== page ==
When police seized Paul Kasonkomona outside a Zambia television station last April, he had been arrested before and was ready to be arrested again.
Kasonkomona, who had fought to make second line treatments for HIV accessible to all who needed them in his country, and who had stood up for the rights of the poorest and most neglected populations in the path of Zambia’s epidemic, knew that victories in matters of life and death don’t come easy.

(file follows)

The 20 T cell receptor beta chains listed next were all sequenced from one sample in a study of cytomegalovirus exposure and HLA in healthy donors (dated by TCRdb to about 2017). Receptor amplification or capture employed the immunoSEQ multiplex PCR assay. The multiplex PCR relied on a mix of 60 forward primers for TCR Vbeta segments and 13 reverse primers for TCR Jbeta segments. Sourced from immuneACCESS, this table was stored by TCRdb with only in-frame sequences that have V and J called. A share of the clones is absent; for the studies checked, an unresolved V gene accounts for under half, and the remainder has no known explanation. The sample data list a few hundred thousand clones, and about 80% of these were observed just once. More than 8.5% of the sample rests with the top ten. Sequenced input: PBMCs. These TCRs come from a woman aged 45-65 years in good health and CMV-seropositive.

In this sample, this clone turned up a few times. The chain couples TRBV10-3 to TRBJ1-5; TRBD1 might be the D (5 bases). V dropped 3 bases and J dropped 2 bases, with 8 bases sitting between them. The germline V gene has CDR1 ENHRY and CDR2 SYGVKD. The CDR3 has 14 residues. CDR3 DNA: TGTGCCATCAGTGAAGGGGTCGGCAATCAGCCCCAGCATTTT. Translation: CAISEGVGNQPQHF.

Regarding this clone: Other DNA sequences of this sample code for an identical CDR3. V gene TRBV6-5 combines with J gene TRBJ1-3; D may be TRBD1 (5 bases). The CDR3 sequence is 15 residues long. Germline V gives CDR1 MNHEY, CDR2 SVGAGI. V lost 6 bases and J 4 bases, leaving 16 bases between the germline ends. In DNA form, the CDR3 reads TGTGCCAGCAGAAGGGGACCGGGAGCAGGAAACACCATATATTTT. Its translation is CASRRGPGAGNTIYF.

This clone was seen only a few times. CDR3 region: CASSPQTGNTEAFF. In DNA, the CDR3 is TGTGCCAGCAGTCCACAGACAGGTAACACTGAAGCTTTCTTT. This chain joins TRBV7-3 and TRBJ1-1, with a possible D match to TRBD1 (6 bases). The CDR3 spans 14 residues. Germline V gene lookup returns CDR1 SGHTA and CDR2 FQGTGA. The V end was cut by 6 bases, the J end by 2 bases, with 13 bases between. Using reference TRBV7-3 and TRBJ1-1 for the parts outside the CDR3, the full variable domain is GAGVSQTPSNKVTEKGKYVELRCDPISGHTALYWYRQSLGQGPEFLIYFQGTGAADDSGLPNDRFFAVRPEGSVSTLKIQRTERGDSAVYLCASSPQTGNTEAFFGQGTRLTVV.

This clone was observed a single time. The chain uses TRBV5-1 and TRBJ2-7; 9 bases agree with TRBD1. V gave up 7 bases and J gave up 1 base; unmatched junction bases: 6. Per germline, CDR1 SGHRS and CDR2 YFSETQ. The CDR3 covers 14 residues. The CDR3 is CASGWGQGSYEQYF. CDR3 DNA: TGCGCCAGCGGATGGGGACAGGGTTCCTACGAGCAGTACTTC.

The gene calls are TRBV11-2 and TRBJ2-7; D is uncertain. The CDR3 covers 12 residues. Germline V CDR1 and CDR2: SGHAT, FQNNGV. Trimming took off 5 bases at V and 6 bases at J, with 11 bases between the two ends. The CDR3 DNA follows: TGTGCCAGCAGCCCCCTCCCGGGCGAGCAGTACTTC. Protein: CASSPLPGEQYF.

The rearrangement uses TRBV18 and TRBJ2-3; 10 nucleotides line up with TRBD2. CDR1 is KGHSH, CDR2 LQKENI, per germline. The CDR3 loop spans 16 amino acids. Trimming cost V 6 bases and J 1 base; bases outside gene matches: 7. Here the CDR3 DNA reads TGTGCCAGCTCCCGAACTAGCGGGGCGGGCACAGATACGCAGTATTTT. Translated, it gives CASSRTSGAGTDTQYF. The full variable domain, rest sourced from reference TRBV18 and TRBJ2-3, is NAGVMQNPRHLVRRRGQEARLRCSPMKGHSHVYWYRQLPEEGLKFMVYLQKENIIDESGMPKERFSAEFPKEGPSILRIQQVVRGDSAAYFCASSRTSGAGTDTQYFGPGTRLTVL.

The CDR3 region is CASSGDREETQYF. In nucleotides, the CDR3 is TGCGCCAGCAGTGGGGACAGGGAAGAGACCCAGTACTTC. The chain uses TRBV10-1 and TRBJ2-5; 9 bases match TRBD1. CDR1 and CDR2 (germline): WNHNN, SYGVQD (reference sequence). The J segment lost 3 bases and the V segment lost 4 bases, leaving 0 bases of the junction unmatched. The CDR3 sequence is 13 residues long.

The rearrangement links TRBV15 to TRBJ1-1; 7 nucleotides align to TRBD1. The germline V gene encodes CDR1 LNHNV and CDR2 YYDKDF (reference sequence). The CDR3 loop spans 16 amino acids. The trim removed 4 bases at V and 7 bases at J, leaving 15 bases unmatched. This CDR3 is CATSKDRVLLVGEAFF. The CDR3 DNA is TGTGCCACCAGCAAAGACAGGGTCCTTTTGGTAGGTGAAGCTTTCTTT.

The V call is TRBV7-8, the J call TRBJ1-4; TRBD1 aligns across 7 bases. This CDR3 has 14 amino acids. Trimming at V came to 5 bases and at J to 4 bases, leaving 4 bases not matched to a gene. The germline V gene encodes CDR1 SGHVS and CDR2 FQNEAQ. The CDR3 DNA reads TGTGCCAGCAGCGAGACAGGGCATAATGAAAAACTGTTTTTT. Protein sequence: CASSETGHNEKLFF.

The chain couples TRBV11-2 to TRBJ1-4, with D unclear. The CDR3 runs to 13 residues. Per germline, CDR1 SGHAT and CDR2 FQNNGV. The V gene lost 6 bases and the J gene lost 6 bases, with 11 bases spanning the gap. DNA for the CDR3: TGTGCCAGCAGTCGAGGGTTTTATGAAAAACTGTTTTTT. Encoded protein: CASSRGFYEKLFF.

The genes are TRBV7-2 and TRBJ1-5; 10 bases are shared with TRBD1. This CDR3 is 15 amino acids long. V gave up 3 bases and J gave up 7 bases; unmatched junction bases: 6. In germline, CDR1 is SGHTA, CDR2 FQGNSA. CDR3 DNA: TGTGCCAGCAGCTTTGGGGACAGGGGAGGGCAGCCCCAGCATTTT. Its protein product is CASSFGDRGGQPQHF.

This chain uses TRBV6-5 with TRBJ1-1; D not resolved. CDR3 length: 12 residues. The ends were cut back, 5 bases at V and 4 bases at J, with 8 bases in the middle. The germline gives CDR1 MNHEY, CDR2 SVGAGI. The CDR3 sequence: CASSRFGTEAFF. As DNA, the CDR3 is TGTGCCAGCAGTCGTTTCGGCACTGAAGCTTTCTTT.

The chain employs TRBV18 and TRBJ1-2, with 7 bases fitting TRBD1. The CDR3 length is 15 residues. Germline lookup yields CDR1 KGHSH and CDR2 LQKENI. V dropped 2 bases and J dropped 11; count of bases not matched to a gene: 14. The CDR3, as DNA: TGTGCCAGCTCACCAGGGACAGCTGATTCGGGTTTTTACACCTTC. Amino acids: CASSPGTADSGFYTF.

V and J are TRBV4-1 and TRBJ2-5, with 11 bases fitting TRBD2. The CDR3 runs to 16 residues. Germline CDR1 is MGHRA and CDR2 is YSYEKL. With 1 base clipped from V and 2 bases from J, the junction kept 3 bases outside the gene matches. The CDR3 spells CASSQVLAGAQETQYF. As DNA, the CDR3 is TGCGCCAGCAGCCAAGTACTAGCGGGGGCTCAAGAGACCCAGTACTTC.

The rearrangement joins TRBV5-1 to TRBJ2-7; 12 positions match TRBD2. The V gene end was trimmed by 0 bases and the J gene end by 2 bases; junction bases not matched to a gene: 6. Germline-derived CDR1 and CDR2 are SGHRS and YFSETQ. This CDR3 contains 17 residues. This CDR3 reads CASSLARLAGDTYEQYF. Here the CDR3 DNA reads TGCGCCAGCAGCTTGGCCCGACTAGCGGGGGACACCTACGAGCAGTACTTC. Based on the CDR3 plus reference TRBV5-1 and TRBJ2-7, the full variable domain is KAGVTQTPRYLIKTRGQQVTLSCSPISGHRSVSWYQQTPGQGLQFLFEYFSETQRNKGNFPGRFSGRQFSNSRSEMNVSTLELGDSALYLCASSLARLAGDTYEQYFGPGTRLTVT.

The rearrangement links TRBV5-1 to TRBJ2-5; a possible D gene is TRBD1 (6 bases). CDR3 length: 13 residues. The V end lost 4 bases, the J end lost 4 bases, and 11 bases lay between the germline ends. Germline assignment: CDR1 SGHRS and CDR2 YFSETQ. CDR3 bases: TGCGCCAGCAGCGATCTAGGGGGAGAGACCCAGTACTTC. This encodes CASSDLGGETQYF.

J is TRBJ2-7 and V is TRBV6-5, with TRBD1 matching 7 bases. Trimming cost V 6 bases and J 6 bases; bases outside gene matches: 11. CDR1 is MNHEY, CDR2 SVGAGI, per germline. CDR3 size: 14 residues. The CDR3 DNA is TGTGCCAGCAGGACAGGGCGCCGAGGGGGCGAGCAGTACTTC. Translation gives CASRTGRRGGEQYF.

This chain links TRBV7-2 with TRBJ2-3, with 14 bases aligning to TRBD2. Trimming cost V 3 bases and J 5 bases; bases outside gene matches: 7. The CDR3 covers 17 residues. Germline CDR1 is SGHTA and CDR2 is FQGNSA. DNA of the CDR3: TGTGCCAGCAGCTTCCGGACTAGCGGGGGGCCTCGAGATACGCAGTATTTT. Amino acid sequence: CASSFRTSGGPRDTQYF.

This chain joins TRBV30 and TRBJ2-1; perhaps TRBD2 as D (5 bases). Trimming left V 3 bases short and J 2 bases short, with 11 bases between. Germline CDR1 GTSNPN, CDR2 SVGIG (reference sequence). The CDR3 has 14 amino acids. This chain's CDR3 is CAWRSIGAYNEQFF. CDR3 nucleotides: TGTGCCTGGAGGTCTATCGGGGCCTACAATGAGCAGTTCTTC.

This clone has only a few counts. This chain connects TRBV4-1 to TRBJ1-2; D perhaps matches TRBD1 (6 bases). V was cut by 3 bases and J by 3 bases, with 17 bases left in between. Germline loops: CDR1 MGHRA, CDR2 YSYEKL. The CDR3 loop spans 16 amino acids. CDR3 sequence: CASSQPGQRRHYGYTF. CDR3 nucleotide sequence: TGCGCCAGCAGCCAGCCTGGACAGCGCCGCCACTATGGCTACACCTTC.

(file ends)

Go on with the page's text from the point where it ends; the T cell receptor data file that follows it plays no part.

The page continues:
The stakes of what he had discussed that evening on a nationally televised talk show could not have been higher. He knew, and had said before that as long as gay, lesbian, bisexual and transgender people, as well as sex workers, disabled people and others with the least access to health services are pushed to the margins of society, Zambia would not be able to control its HIV epidemic.
His arrest that night and subsequent charge of “disorderly conduct” and “solicitation for immoral purposes,” showed, discouragingly, how far those in authority in his country were from understanding the link between human rights and health. His acquittal this week, in turn, was a heartening development in a week in which human rights defenders worldwide needed good news.